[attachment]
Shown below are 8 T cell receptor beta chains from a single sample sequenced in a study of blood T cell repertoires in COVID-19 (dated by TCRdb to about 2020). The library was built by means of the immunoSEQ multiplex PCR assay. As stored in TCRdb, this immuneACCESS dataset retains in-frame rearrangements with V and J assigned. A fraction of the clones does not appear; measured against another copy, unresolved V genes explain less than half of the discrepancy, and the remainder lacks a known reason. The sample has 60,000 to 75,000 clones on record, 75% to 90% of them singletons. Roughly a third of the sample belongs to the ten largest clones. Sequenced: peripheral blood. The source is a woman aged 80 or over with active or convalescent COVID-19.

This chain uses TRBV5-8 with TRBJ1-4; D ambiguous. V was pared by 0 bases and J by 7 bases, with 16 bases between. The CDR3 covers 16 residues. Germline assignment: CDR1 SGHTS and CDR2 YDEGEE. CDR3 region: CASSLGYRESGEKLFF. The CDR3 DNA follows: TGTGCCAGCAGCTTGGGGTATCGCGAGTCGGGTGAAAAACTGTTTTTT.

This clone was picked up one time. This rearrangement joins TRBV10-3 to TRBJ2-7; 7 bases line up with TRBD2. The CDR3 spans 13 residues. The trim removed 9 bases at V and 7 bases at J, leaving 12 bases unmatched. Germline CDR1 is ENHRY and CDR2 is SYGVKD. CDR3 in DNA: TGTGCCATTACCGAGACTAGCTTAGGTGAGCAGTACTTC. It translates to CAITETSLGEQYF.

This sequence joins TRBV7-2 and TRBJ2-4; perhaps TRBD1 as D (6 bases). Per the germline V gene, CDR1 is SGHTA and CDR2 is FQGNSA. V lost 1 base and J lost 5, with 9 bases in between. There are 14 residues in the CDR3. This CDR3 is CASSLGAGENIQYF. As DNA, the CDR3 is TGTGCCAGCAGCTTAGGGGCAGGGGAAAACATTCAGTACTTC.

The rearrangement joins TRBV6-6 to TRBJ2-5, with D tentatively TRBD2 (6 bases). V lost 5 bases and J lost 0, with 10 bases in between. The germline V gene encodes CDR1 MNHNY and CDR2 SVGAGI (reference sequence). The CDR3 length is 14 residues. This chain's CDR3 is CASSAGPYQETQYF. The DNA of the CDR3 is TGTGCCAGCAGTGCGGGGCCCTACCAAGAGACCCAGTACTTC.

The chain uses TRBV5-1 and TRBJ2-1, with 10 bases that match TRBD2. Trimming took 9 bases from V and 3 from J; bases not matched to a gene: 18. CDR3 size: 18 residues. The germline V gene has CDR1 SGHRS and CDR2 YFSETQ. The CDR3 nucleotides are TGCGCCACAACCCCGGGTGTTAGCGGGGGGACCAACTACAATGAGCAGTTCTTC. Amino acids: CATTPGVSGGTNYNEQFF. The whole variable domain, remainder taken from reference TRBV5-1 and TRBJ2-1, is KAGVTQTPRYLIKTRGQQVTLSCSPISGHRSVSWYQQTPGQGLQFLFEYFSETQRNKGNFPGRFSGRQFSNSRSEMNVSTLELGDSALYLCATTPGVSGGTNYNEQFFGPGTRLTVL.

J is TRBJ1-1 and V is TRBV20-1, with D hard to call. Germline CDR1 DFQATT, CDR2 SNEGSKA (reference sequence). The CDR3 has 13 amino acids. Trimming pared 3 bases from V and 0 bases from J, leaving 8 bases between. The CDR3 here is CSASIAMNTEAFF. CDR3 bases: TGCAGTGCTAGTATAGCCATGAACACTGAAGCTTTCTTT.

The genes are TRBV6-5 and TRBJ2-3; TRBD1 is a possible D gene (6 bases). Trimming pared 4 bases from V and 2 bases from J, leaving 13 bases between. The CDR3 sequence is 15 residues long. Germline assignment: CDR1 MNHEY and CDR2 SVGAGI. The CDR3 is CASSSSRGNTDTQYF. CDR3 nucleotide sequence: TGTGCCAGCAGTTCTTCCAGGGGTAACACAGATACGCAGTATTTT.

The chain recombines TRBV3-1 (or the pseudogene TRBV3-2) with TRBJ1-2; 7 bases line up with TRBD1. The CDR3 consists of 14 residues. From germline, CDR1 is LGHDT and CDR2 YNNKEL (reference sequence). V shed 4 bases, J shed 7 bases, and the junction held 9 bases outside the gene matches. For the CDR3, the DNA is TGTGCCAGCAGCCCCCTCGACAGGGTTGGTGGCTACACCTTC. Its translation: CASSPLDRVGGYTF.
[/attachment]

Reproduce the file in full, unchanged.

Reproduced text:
Shown below are 8 T cell receptor beta chains from a single sample sequenced in a study of blood T cell repertoires in COVID-19 (dated by TCRdb to about 2020). The library was built by means of the immunoSEQ multiplex PCR assay. As stored in TCRdb, this immuneACCESS dataset retains in-frame rearrangements with V and J assigned. A fraction of the clones does not appear; measured against another copy, unresolved V genes explain less than half of the discrepancy, and the remainder lacks a known reason. The sample has 60,000 to 75,000 clones on record, 75% to 90% of them singletons. Roughly a third of the sample belongs to the ten largest clones. Sequenced: peripheral blood. The source is a woman aged 80 or over with active or convalescent COVID-19.

This chain uses TRBV5-8 with TRBJ1-4; D ambiguous. V was pared by 0 bases and J by 7 bases, with 16 bases between. The CDR3 covers 16 residues. Germline assignment: CDR1 SGHTS and CDR2 YDEGEE. CDR3 region: CASSLGYRESGEKLFF. The CDR3 DNA follows: TGTGCCAGCAGCTTGGGGTATCGCGAGTCGGGTGAAAAACTGTTTTTT.

This clone was picked up one time. This rearrangement joins TRBV10-3 to TRBJ2-7; 7 bases line up with TRBD2. The CDR3 spans 13 residues. The trim removed 9 bases at V and 7 bases at J, leaving 12 bases unmatched. Germline CDR1 is ENHRY and CDR2 is SYGVKD. CDR3 in DNA: TGTGCCATTACCGAGACTAGCTTAGGTGAGCAGTACTTC. It translates to CAITETSLGEQYF.

This sequence joins TRBV7-2 and TRBJ2-4; perhaps TRBD1 as D (6 bases). Per the germline V gene, CDR1 is SGHTA and CDR2 is FQGNSA. V lost 1 base and J lost 5, with 9 bases in between. There are 14 residues in the CDR3. This CDR3 is CASSLGAGENIQYF. As DNA, the CDR3 is TGTGCCAGCAGCTTAGGGGCAGGGGAAAACATTCAGTACTTC.

The rearrangement joins TRBV6-6 to TRBJ2-5, with D tentatively TRBD2 (6 bases). V lost 5 bases and J lost 0, with 10 bases in between. The germline V gene encodes CDR1 MNHNY and CDR2 SVGAGI (reference sequence). The CDR3 length is 14 residues. This chain's CDR3 is CASSAGPYQETQYF. The DNA of the CDR3 is TGTGCCAGCAGTGCGGGGCCCTACCAAGAGACCCAGTACTTC.

The chain uses TRBV5-1 and TRBJ2-1, with 10 bases that match TRBD2. Trimming took 9 bases from V and 3 from J; bases not matched to a gene: 18. CDR3 size: 18 residues. The germline V gene has CDR1 SGHRS and CDR2 YFSETQ. The CDR3 nucleotides are TGCGCCACAACCCCGGGTGTTAGCGGGGGGACCAACTACAATGAGCAGTTCTTC. Amino acids: CATTPGVSGGTNYNEQFF. The whole variable domain, remainder taken from reference TRBV5-1 and TRBJ2-1, is KAGVTQTPRYLIKTRGQQVTLSCSPISGHRSVSWYQQTPGQGLQFLFEYFSETQRNKGNFPGRFSGRQFSNSRSEMNVSTLELGDSALYLCATTPGVSGGTNYNEQFFGPGTRLTVL.

J is TRBJ1-1 and V is TRBV20-1, with D hard to call. Germline CDR1 DFQATT, CDR2 SNEGSKA (reference sequence). The CDR3 has 13 amino acids. Trimming pared 3 bases from V and 0 bases from J, leaving 8 bases between. The CDR3 here is CSASIAMNTEAFF. CDR3 bases: TGCAGTGCTAGTATAGCCATGAACACTGAAGCTTTCTTT.

The genes are TRBV6-5 and TRBJ2-3; TRBD1 is a possible D gene (6 bases). Trimming pared 4 bases from V and 2 bases from J, leaving 13 bases between. The CDR3 sequence is 15 residues long. Germline assignment: CDR1 MNHEY and CDR2 SVGAGI. The CDR3 is CASSSSRGNTDTQYF. CDR3 nucleotide sequence: TGTGCCAGCAGTTCTTCCAGGGGTAACACAGATACGCAGTATTTT.

The chain recombines TRBV3-1 (or the pseudogene TRBV3-2) with TRBJ1-2; 7 bases line up with TRBD1. The CDR3 consists of 14 residues. From germline, CDR1 is LGHDT and CDR2 YNNKEL (reference sequence). V shed 4 bases, J shed 7 bases, and the junction held 9 bases outside the gene matches. For the CDR3, the DNA is TGTGCCAGCAGCCCCCTCGACAGGGTTGGTGGCTACACCTTC. Its translation: CASSPLDRVGGYTF.